On to the extras and special stuff Scream Factory put into this new Blu-ray release. First and foremost there are two versions of the movie on two discs. There the R-rated theatrical cut and an unrated cut. Just like there are two versions of the film, there are two groups of special features. On the unrated cut there is an audio commentary with the now sadly late writer and director, George A. Romero. There is a second commentary track with zombie performers Matt Blazi, Glena Chao, Michael Felsher, and Rob Mayr. The typical making-of feature is on here that is 13 minutes long. There is a featurette about Simon Pegg and Edgar Wright of Shaun of the Dead fame and how they got to have a special cameo in this movie that runs 13 minutes. There is a featurette on zombie gore master Greg Nicotero (who is one of the producers of AMC’s The Walking Dead) that’s about 10 minutes long. If that wasn’t bloody enough there’s another two-minute featurette on the gore. Wait, there’s more. Scream Factory knows what you like. There’s yet another special on the zombie visual effects that is just over three minutes, and another one on the zombie casting call that is a bit of silliness that’s only a minute. There’s something about how they brought the storyboards to life that runs eight minutes long. Finally there is a seven-minute set tour with John Leguizamo.

Now on to the theatrical cut extras. There are a bunch of actor interviews, there’s a 15 minute one with John Leguizamo, another 15 minute one with Robert Joy, and a 17 and a half minute long one with Pedro Miguel Arce. Then there is a group interview with four actors who played four of the lead zombies. They are Jennifer Baxter who was the baseball zombie, Jasmin Geljo who was the tambourine man, Boyd Banks who was both the butcher in this and in the Dawn of the Dead remake, and Eugene Baxter who played the starring zombie, Big Daddy. This quartet interview is 19 minutes long. Then comes a 25-minute retrospective featurette with an optional commentary track by director Roy Frumkes and a collection of its own deleted footage. Never seen that before. Last but not least are the usual suspects of deleted scenes from Land of the Dead, the trailer, and a photo gallery. So yeah, that’s a huge amount of extra goodies Scream Factory has given us for this two-disc set.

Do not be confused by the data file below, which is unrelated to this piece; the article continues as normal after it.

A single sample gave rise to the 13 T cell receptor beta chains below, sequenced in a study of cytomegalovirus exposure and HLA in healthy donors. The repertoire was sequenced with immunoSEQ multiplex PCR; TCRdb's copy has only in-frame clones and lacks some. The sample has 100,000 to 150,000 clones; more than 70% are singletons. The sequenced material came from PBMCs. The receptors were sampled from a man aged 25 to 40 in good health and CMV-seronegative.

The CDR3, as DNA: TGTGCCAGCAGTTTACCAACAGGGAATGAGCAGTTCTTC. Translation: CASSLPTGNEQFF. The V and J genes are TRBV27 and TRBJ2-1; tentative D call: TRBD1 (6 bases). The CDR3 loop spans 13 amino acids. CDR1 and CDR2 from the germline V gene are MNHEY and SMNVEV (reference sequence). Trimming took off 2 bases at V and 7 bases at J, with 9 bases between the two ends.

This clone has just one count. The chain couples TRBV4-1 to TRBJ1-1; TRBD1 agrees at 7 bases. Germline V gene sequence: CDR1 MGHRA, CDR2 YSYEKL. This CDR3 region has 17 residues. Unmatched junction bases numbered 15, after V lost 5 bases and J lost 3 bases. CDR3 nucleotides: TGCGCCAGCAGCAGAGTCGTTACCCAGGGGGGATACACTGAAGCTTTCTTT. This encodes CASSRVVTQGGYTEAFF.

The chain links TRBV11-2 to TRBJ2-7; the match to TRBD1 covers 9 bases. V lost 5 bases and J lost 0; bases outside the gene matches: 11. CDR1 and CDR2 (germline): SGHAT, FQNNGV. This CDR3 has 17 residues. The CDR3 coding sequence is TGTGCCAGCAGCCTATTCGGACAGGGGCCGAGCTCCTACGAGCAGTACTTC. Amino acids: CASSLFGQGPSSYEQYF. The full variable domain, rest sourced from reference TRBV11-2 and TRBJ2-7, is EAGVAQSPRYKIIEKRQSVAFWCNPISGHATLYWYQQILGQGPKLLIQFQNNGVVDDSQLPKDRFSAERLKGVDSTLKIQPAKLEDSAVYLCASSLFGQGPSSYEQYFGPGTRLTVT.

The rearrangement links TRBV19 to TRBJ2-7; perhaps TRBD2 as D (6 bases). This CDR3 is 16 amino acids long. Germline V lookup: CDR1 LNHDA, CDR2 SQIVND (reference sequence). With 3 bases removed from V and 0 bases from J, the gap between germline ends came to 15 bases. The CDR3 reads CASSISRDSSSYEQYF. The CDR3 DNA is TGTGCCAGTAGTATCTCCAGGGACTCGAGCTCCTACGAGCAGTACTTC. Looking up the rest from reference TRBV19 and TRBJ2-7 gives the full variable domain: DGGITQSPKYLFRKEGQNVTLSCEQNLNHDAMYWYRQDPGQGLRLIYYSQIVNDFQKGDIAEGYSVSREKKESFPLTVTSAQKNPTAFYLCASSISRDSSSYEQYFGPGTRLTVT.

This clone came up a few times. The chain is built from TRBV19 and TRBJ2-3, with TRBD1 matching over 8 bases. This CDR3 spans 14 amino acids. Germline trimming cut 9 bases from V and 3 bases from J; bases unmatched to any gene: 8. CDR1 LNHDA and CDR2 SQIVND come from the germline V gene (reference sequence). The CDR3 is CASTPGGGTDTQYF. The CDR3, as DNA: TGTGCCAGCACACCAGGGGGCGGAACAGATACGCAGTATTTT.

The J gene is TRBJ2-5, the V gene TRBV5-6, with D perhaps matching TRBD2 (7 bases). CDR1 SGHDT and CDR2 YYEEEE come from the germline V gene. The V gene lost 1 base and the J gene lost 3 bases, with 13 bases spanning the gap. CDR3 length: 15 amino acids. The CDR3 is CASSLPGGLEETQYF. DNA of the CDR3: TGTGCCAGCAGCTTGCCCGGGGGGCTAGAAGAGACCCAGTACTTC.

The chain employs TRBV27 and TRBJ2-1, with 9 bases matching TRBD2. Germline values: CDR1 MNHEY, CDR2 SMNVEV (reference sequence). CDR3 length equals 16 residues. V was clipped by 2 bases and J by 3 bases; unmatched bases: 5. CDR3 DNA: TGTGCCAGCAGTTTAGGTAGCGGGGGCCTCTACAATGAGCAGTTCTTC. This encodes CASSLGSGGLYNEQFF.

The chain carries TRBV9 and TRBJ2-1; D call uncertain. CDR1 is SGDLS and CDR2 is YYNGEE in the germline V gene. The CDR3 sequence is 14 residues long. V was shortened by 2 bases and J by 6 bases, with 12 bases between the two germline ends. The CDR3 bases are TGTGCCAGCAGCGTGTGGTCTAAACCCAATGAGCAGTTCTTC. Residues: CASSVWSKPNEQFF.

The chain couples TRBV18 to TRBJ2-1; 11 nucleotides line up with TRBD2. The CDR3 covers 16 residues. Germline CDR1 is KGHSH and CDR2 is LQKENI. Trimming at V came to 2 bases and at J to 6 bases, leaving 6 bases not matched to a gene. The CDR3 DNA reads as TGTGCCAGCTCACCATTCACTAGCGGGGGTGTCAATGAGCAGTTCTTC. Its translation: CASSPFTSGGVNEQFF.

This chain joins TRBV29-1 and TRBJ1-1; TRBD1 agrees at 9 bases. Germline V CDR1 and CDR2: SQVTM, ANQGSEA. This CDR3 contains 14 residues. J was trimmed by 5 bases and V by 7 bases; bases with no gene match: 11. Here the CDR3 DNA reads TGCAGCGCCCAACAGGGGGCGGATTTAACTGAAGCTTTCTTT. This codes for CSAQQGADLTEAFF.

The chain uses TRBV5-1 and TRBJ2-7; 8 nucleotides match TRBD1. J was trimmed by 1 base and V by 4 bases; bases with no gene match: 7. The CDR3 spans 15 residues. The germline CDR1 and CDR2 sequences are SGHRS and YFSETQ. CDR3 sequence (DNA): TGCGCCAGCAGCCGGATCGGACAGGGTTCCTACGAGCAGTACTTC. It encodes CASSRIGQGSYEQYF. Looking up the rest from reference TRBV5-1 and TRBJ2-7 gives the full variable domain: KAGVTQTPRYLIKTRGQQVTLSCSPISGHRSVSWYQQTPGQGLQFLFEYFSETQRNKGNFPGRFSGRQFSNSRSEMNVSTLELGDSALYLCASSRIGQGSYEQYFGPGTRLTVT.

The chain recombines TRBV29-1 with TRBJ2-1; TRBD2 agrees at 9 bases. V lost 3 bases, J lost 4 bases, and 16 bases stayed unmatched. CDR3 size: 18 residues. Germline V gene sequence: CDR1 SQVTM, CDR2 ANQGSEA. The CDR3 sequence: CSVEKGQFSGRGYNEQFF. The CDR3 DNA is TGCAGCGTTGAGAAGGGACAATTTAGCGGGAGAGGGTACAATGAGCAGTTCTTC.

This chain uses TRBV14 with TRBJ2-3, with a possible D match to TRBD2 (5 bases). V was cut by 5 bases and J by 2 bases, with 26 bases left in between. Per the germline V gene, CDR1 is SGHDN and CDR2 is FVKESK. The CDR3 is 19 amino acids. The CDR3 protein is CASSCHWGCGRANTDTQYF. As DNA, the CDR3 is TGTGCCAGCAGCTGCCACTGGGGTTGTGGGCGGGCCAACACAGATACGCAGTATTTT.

Land of the Dead is the weakest of the four good …of the Dead movies, but it is still one of the good ones. In any event it is miles better than what would follow it. This edition looks great and has a ton of extras. It is the best version of this movie to own and I highly recommend it.

About Brian M. Sammons

Brian M. Sammons has penned stories that have appeared in the anthologies: Arkham Tales, Horrors Beyond, Monstrous, Dead but Dreaming 2, Horror for the Holidays, Deepest, Darkest Eden and others. He has edited the books; Cthulhu Unbound 3, Undead & Unbound, Eldritch Chrome, Edge of Sundown, Steampunk Cthulhu, Dark Rites of Cthulhu, Atomic Age Cthulhu, World War Cthulhu and Flesh Like Smoke. He is also the managing editor of Dark Regions Press’ Weird Fiction line. For more about this guy that neighbors describe as “such a nice, quiet man” you can check out his infrequently updated webpage here: http://brian_sammons.webs.com/ and follow him on Twitter @BrianMSammons.